Koch: Safety with pipeline construction a priority
By Susan Stewart / L’Observateur / February 16, 1998
LAPLACE – A local company will construct a pipeline that will pass through a portion of St. John the Baptist Parish. Koch Pipeline Southeast Inc. is anticipating construction of a 12-inchdiameter natural gas liquids pipeline, which will originate in Mobile County, Ala., and terminate in Assumption Parish.Philip Ellender, Koch spokesman, said every possible safety measure is taken with a project of this sort.
Construction and standards of this project will meet or exceed standards set by the State of Louisiana, Department of Natural Resources, Office of Conservation, Pipeline Division, he said.
Parish Engineer C. J. Savioe told the Parish Council that he doesn’tperceive any problems with the project.
“You shouldn’t have any objections to this pipeline because they will be staying in existing corridors and going across private property, so I don’t see any reason you’d object to it,” Savioe said.
The pipeline will cross under two bayous in St. John Parish, both of which will be bored a minimum depth of 48 inches to top of pipe below the ditch level. This method was chosen to avoid disturbing the flow or banks of thecanal.
The bayous it will run through are Bayou Quatre Pattes and Bayou Becnel.
The natural gas liquids that will run through the pipe will originate from a gas plant in Mobile, then these natural gas liquids in turn will go into the facility in Belle Rose in Assumption Parish where they are turned into chemicals such as propane and butane, Ellender said.
Like several residents who during a public forum sought assurance from Koch officials that the environmental impact would be kept at a minimal, Councilman Ranney Wilson asked: “No more trees will be taken out, will they?” “No,” Steward Rogers, also with Koch, quickly responded.
Rogers said the original route had been changed “for less environmental impact.” “What if there is a leak in this line. Would it be detected?” one concernedcitizen asked.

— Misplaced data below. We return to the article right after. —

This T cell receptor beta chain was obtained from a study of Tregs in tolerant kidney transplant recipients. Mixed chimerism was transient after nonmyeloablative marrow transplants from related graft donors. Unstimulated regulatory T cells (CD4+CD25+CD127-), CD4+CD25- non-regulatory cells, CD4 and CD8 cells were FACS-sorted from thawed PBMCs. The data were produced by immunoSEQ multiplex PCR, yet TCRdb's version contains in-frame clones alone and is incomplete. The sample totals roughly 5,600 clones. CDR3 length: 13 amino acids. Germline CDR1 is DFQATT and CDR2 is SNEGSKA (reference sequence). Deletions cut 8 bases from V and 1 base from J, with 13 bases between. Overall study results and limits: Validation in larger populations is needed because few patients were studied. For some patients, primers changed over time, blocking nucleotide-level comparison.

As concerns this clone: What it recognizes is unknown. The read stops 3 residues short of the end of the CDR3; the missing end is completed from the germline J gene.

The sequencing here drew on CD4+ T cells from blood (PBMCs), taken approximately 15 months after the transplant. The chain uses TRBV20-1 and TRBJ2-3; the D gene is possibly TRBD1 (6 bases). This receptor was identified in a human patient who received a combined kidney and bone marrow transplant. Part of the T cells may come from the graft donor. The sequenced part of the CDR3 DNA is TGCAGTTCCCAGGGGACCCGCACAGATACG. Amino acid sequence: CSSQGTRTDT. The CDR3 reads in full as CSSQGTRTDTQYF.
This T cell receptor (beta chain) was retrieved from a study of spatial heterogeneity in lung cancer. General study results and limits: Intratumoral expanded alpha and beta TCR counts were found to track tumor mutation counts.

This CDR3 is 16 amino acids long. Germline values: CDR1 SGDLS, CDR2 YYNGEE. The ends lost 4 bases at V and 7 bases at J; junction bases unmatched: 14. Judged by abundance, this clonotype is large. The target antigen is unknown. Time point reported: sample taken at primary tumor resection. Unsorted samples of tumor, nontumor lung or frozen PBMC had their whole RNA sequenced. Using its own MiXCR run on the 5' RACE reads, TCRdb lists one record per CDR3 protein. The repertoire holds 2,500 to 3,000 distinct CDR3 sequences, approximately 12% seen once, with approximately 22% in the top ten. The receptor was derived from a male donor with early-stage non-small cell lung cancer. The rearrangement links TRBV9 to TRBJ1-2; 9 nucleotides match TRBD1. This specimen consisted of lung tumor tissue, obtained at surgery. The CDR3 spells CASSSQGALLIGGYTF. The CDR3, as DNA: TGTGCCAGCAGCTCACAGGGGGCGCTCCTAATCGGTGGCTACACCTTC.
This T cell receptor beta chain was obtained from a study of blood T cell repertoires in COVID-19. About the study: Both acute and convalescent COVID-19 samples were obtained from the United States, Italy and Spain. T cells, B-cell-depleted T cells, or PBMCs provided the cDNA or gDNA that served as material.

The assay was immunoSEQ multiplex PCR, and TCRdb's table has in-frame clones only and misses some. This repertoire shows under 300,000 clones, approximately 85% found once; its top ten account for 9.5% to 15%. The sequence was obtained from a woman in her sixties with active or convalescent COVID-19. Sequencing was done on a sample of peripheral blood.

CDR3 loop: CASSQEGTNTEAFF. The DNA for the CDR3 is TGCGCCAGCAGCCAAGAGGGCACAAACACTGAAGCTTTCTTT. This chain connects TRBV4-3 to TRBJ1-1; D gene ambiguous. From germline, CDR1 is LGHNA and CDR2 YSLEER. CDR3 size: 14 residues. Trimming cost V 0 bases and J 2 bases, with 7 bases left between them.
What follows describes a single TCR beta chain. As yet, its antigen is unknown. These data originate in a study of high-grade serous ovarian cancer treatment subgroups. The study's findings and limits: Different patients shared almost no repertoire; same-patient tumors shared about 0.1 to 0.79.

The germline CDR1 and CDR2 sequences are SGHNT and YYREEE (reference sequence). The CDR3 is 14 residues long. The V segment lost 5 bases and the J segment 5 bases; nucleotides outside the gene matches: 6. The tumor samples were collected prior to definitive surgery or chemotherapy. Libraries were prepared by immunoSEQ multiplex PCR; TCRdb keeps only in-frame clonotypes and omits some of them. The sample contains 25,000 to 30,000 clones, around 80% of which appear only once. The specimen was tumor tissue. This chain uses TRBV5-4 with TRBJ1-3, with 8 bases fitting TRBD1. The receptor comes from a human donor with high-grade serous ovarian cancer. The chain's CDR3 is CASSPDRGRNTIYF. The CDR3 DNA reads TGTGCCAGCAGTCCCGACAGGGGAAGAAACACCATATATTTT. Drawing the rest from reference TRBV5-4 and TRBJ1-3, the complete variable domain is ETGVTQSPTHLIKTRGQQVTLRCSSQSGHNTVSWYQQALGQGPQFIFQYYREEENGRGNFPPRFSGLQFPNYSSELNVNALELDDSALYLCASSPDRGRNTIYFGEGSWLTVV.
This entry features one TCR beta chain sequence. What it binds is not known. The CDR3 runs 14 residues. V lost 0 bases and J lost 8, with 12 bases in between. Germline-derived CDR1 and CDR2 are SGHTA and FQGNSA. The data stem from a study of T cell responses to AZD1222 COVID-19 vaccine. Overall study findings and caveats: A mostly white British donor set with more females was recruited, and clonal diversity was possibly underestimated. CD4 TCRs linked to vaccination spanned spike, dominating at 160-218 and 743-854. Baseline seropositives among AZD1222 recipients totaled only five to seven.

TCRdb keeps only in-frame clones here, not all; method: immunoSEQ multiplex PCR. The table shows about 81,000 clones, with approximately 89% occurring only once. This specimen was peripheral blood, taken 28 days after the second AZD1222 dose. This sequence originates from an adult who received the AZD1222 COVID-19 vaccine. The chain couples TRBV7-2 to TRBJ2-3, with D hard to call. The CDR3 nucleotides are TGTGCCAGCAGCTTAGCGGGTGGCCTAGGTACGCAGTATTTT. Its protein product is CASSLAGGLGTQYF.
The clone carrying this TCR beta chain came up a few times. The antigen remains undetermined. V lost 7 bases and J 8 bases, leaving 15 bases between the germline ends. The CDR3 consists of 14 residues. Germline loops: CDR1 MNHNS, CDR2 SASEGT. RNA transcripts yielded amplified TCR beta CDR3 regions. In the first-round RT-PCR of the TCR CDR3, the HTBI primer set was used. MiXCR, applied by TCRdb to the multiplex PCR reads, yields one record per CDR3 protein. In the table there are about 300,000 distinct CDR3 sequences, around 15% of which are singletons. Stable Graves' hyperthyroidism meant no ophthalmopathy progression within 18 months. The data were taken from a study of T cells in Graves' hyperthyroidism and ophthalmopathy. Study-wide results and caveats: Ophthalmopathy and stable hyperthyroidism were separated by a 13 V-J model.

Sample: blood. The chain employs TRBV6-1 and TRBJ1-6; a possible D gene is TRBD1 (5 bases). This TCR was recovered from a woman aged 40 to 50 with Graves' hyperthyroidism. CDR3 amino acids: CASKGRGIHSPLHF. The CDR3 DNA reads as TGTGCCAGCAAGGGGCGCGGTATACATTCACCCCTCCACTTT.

Koch engineer Theron Cummings said: “We have block lines, and if there is a leak, which is highly unlikely, we’d immediately shut off the valves,” he assured.
Bertram Madere, director of civil defense for the parish asserted: “If this pipeline is a possible risk to our roadway, they’d have to have inspectors approved by us.” Madere also advised the company to pay attention to any digging that might affect drainage.
“For safety of our residents, I’d like Koch to check into the possibility that if there were an accident none of our residents would be harmed,” Madere challenged.
“Oh, absolutely,” Ellender said, adding that before constructing a pipeline and while constructing and even after it’s in, it’s their job to make certain that the pipeline is built safety and operated safely. Also, thepipeline is monitored 24 hours every day through an extensive computer system.
“We also work with the local emergency planning committee in the unlikely event that something like that would happen,” Ellender said.
Ellender said throughout the River Parishes, Koch Industries has already secured 83 percent of the signatures needed to move ahead with the installation of the pipeline.
“We have the necessary right-of-way easements because this would be private residential property that we are running the pipeline through,” Ellender said.
Residents in turn receive money from the state in exchange for their property.
Koch Industries has pipelines throughout 59 of the 64 parishes in Louisiana. Ellender said that in itself speaks volumes on behalf of theexisting record of safety measures.
Additionally to assure its safety in a community that borders both on industrial as well as residential, Ellender said Koch coordinates with environmental organizations and groups to make certain that pipelines are done right. In doing so, Ellender said Koch works extensively with the LakePontchartrain Basin Foundation to not only build this pipeline, but to make sure it’s done right.
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